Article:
Dunollie: The 1745 House
For the past two Tuesdays, I posted part 1 and part 2 of Dunollie Castle in Argyll, Scotland. Now I want to show you some of the nearby 1745 House.
|View of a small farm road or walking trail and the field.|
|The 1745 House (and a piper.)|
The above photo shows where the 3 structures join, the one story Laich Biggin or Low House, the 1745 House to the right and a newer addition at the top center or back. Below you can see the front of it.
Around 1780, Alexander extended the house by adding the North Wing. In 1836, Alexander's grandson, John MacDougall, completed the main house, what is now called Dunollie House. The 1745 portion of the house became the servants' quarters. People still live in the newest portion of the house (Dunollie House), while the older parts (the 1745 House and the Low House) serve as a museum and tourist areas.
|The other side of the house, showing a newer addition.|
The items in the exhibitions throughout the 1745 House are drawn from the collection of the MacDougall Chiefs.
|Items in the kitchen.|
This targe (shield) is one of a pair found in the Dunollie dairy disguised as butter-churn lids. Weapons such as these were outlawed after 1745. The targe is made of oak and leather. It is brass-studded with green cloth on the back. It was made around 1715.
|Detail on the targe.|
The basket-hilt sword or claymore is dated around 1715. The lock plate and key are from Dunollie Castle and dated to the 18th century. They were discovered in the Old Kitchen of the house during the renovation work not long ago.
The object lying in front is a socket candlestick from Dunollie Castle. It is from the 14th century and is made of copper zinc alloy with a residue of gold at the base joint.
This fabric (Jacobean crewel work fern pattern) is part of the bed hangings from the castle. It is the pelmet from around the top of a four poster bed. Made of wool and linen, mid 17th century. The complete set is preserved. The family Bible sits next to it. The pot is a preserving pan brought from the castle when the 1745 House was built.
|Click to enlarge.|
|The first MacDougall tartan.|
|Click to enlarge and read more history.|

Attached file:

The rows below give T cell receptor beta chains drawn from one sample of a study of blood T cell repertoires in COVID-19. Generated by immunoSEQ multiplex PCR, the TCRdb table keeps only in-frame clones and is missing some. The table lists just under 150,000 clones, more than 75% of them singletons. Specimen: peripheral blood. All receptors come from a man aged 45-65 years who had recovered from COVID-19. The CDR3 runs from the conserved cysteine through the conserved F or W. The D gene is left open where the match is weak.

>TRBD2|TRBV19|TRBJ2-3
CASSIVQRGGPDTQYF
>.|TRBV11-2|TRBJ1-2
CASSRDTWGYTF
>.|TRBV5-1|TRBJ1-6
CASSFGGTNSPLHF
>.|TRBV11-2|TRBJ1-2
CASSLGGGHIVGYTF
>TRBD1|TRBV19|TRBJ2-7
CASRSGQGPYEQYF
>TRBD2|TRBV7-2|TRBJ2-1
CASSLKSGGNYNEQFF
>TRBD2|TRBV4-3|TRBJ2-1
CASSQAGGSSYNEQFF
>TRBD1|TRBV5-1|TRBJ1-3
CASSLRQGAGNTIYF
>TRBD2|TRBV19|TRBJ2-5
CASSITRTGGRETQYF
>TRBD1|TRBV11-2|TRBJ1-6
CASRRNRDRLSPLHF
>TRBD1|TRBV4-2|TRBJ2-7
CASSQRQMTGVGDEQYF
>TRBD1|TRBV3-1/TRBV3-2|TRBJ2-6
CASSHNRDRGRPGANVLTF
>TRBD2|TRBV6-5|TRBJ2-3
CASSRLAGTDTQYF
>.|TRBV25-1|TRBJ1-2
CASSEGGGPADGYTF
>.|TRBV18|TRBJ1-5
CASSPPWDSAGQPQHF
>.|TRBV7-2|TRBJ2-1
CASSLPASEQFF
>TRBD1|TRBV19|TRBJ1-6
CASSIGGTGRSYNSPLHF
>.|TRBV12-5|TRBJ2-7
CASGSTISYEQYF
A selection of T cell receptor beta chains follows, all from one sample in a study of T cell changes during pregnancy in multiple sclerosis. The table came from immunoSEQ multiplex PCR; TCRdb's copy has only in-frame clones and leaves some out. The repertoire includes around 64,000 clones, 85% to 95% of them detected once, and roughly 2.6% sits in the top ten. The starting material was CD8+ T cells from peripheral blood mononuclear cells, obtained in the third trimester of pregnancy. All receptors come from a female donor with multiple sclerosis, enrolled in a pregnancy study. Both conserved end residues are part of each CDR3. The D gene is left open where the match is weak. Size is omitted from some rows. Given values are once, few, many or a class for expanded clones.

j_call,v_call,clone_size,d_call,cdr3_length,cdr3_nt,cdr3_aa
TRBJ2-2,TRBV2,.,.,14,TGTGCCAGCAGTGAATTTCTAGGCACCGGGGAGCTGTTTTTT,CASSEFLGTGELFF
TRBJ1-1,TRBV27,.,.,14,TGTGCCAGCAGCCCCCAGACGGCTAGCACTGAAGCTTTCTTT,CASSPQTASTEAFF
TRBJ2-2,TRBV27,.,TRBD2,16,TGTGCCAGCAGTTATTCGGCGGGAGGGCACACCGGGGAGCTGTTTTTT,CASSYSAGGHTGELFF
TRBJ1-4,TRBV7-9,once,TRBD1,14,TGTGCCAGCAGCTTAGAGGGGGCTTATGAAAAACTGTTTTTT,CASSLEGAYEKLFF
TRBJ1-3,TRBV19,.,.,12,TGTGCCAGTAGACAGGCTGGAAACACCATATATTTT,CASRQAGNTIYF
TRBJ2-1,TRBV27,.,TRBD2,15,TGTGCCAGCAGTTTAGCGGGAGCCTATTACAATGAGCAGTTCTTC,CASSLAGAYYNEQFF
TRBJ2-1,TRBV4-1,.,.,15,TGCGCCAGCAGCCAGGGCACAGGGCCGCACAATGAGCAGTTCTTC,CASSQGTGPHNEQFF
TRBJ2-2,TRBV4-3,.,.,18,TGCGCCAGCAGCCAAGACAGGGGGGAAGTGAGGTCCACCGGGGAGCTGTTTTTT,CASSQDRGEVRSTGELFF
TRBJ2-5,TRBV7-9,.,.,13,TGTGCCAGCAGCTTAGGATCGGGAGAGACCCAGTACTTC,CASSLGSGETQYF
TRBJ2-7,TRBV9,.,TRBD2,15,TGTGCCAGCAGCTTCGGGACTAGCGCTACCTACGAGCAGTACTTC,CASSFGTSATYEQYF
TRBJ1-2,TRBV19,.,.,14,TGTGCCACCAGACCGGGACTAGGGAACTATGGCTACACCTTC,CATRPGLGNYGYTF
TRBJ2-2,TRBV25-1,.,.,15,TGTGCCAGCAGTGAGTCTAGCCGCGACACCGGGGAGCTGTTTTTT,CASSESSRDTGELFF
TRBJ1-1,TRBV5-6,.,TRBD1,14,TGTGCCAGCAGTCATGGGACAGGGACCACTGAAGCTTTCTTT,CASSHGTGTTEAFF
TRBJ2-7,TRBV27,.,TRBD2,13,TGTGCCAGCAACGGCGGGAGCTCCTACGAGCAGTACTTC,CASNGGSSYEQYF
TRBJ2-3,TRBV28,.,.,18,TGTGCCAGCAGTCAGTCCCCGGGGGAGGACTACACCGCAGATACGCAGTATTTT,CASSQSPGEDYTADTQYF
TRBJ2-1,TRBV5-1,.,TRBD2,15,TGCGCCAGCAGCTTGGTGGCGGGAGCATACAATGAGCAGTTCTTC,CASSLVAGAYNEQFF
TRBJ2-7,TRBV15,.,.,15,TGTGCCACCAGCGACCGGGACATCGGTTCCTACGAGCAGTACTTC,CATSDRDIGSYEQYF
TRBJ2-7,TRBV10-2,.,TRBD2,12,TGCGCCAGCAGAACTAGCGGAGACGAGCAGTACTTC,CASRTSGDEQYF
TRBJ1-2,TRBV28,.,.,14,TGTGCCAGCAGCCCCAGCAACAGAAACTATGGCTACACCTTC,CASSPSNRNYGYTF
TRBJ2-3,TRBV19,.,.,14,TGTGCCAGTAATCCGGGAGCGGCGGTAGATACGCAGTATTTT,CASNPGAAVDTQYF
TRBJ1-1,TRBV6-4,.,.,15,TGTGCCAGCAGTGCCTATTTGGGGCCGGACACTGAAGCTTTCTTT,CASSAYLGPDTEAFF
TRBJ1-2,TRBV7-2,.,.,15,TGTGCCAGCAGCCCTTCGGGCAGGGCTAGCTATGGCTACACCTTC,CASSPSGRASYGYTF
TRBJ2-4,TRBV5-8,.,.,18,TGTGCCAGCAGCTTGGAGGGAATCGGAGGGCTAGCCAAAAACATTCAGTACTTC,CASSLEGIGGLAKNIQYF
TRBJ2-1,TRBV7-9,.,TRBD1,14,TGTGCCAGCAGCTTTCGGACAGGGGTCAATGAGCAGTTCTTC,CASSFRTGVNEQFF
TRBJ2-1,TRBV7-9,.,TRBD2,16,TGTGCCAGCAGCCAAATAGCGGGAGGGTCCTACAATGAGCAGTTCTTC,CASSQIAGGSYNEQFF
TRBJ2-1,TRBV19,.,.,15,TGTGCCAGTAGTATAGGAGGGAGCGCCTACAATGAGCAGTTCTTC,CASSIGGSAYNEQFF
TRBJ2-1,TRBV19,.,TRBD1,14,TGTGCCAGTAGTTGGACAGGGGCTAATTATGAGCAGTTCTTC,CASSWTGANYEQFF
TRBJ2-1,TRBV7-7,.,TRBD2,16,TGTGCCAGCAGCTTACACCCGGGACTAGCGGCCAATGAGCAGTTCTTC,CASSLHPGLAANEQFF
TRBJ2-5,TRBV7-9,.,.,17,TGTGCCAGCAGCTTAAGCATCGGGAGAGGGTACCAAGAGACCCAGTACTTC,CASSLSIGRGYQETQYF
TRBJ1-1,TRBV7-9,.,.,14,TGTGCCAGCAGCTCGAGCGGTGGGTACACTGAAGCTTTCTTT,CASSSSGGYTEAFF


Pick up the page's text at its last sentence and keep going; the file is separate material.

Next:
|Alexander, the MacDougal Chief's timeline. Click to enlarge.|
Great news! My Notorious Highlander won the Colorado Romance Writers Award of Excellence!!
Chief Torrin MacLeod vows to possess and wed the spirited lady who stole his heart the previous winter. But Lady Jessie MacKay wants naught to do with the dangerous warrior, no matter how devilishly handsome and charming he is. When Torrin arrives unexpectedly at Jessie's home, along with Gregor MacBain, a man Jessie was formerly handfasted to, she is thrown off-kilter. She never wanted to see either man again, but now they are vying for her hand. Torrin promises to protect her from the devious MacBain, but how can she trust Torrin when she has witnessed how lethal he is?
The more time Torrin spends with the strong and independent Jessie, the more determined he is to win her heart. Once she allows him a kiss, he feels her passion flame as hot as his own. After she knows Torrin better, Jessie finds herself falling for the fearsome Highlander. But the odds are stacked against them. The sinister MacBain is bent on kidnapping Jessie, making her his bride and killing Torrin, while Jessie's conniving younger brother, Haldane, is determined to use Jessie to take over the castle in his older brother's absence. Jessie fears she can never be with the man she loves, while Torrin will do everything in his power to ensure they are together forever. In his heart, she is the only lady for him.